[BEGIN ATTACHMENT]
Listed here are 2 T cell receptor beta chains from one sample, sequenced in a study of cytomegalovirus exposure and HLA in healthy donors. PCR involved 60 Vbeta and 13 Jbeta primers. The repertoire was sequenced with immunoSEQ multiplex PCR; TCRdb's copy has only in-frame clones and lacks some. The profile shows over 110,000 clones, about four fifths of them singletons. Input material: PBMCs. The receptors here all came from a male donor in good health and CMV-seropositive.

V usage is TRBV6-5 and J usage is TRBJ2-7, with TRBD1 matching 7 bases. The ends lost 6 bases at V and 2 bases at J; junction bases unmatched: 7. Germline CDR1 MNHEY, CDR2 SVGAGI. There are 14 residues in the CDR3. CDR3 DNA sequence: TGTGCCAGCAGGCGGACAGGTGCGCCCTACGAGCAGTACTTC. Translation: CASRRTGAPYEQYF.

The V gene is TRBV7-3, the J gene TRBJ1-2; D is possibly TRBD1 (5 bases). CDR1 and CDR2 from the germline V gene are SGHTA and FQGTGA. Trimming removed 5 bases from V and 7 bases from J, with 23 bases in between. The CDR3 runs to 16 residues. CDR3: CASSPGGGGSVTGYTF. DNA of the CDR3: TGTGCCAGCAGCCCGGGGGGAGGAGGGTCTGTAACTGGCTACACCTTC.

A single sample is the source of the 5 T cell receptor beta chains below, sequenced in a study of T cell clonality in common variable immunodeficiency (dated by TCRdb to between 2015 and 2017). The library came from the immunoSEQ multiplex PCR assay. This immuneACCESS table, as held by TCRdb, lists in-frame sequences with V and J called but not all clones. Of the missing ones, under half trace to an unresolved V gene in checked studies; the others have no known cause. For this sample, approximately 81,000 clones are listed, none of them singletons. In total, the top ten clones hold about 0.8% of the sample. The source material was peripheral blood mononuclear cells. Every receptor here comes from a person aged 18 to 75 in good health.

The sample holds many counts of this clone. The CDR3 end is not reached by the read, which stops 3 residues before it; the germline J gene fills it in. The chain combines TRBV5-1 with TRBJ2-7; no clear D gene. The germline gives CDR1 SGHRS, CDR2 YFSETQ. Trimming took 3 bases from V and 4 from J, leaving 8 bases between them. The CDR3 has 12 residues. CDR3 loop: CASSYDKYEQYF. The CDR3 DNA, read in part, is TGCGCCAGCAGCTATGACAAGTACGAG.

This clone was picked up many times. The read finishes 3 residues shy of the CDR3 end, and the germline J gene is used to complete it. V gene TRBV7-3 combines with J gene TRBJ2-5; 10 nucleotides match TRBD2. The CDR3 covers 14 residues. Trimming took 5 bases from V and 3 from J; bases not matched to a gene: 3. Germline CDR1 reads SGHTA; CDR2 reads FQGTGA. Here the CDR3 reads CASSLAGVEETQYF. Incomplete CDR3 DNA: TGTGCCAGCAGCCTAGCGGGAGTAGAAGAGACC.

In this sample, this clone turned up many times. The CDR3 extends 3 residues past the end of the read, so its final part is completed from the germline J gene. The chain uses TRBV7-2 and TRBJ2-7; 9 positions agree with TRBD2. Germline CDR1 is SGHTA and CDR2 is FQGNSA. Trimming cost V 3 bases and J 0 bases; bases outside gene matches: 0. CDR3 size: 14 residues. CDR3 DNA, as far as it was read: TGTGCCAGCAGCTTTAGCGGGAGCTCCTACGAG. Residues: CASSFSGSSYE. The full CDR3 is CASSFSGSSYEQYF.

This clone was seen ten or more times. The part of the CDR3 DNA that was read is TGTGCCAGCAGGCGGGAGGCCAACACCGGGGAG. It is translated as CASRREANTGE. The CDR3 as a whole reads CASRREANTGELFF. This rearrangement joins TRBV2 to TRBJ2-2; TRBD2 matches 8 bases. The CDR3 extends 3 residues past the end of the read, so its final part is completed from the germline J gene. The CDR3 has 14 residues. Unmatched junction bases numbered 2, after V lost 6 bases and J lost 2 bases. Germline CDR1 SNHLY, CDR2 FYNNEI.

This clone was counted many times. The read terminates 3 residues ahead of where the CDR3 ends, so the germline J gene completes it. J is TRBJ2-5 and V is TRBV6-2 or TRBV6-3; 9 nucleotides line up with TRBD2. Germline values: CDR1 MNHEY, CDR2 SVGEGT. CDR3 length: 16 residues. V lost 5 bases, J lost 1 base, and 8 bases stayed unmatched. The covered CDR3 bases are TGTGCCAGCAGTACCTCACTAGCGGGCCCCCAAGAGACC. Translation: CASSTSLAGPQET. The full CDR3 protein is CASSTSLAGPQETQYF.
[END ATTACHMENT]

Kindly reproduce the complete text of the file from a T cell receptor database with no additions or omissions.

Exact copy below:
Listed here are 2 T cell receptor beta chains from one sample, sequenced in a study of cytomegalovirus exposure and HLA in healthy donors. PCR involved 60 Vbeta and 13 Jbeta primers. The repertoire was sequenced with immunoSEQ multiplex PCR; TCRdb's copy has only in-frame clones and lacks some. The profile shows over 110,000 clones, about four fifths of them singletons. Input material: PBMCs. The receptors here all came from a male donor in good health and CMV-seropositive.

V usage is TRBV6-5 and J usage is TRBJ2-7, with TRBD1 matching 7 bases. The ends lost 6 bases at V and 2 bases at J; junction bases unmatched: 7. Germline CDR1 MNHEY, CDR2 SVGAGI. There are 14 residues in the CDR3. CDR3 DNA sequence: TGTGCCAGCAGGCGGACAGGTGCGCCCTACGAGCAGTACTTC. Translation: CASRRTGAPYEQYF.

The V gene is TRBV7-3, the J gene TRBJ1-2; D is possibly TRBD1 (5 bases). CDR1 and CDR2 from the germline V gene are SGHTA and FQGTGA. Trimming removed 5 bases from V and 7 bases from J, with 23 bases in between. The CDR3 runs to 16 residues. CDR3: CASSPGGGGSVTGYTF. DNA of the CDR3: TGTGCCAGCAGCCCGGGGGGAGGAGGGTCTGTAACTGGCTACACCTTC.

A single sample is the source of the 5 T cell receptor beta chains below, sequenced in a study of T cell clonality in common variable immunodeficiency (dated by TCRdb to between 2015 and 2017). The library came from the immunoSEQ multiplex PCR assay. This immuneACCESS table, as held by TCRdb, lists in-frame sequences with V and J called but not all clones. Of the missing ones, under half trace to an unresolved V gene in checked studies; the others have no known cause. For this sample, approximately 81,000 clones are listed, none of them singletons. In total, the top ten clones hold about 0.8% of the sample. The source material was peripheral blood mononuclear cells. Every receptor here comes from a person aged 18 to 75 in good health.

The sample holds many counts of this clone. The CDR3 end is not reached by the read, which stops 3 residues before it; the germline J gene fills it in. The chain combines TRBV5-1 with TRBJ2-7; no clear D gene. The germline gives CDR1 SGHRS, CDR2 YFSETQ. Trimming took 3 bases from V and 4 from J, leaving 8 bases between them. The CDR3 has 12 residues. CDR3 loop: CASSYDKYEQYF. The CDR3 DNA, read in part, is TGCGCCAGCAGCTATGACAAGTACGAG.

This clone was picked up many times. The read finishes 3 residues shy of the CDR3 end, and the germline J gene is used to complete it. V gene TRBV7-3 combines with J gene TRBJ2-5; 10 nucleotides match TRBD2. The CDR3 covers 14 residues. Trimming took 5 bases from V and 3 from J; bases not matched to a gene: 3. Germline CDR1 reads SGHTA; CDR2 reads FQGTGA. Here the CDR3 reads CASSLAGVEETQYF. Incomplete CDR3 DNA: TGTGCCAGCAGCCTAGCGGGAGTAGAAGAGACC.

In this sample, this clone turned up many times. The CDR3 extends 3 residues past the end of the read, so its final part is completed from the germline J gene. The chain uses TRBV7-2 and TRBJ2-7; 9 positions agree with TRBD2. Germline CDR1 is SGHTA and CDR2 is FQGNSA. Trimming cost V 3 bases and J 0 bases; bases outside gene matches: 0. CDR3 size: 14 residues. CDR3 DNA, as far as it was read: TGTGCCAGCAGCTTTAGCGGGAGCTCCTACGAG. Residues: CASSFSGSSYE. The full CDR3 is CASSFSGSSYEQYF.

This clone was seen ten or more times. The part of the CDR3 DNA that was read is TGTGCCAGCAGGCGGGAGGCCAACACCGGGGAG. It is translated as CASRREANTGE. The CDR3 as a whole reads CASRREANTGELFF. This rearrangement joins TRBV2 to TRBJ2-2; TRBD2 matches 8 bases. The CDR3 extends 3 residues past the end of the read, so its final part is completed from the germline J gene. The CDR3 has 14 residues. Unmatched junction bases numbered 2, after V lost 6 bases and J lost 2 bases. Germline CDR1 SNHLY, CDR2 FYNNEI.

This clone was counted many times. The read terminates 3 residues ahead of where the CDR3 ends, so the germline J gene completes it. J is TRBJ2-5 and V is TRBV6-2 or TRBV6-3; 9 nucleotides line up with TRBD2. Germline values: CDR1 MNHEY, CDR2 SVGEGT. CDR3 length: 16 residues. V lost 5 bases, J lost 1 base, and 8 bases stayed unmatched. The covered CDR3 bases are TGTGCCAGCAGTACCTCACTAGCGGGCCCCCAAGAGACC. Translation: CASSTSLAGPQET. The full CDR3 protein is CASSTSLAGPQETQYF.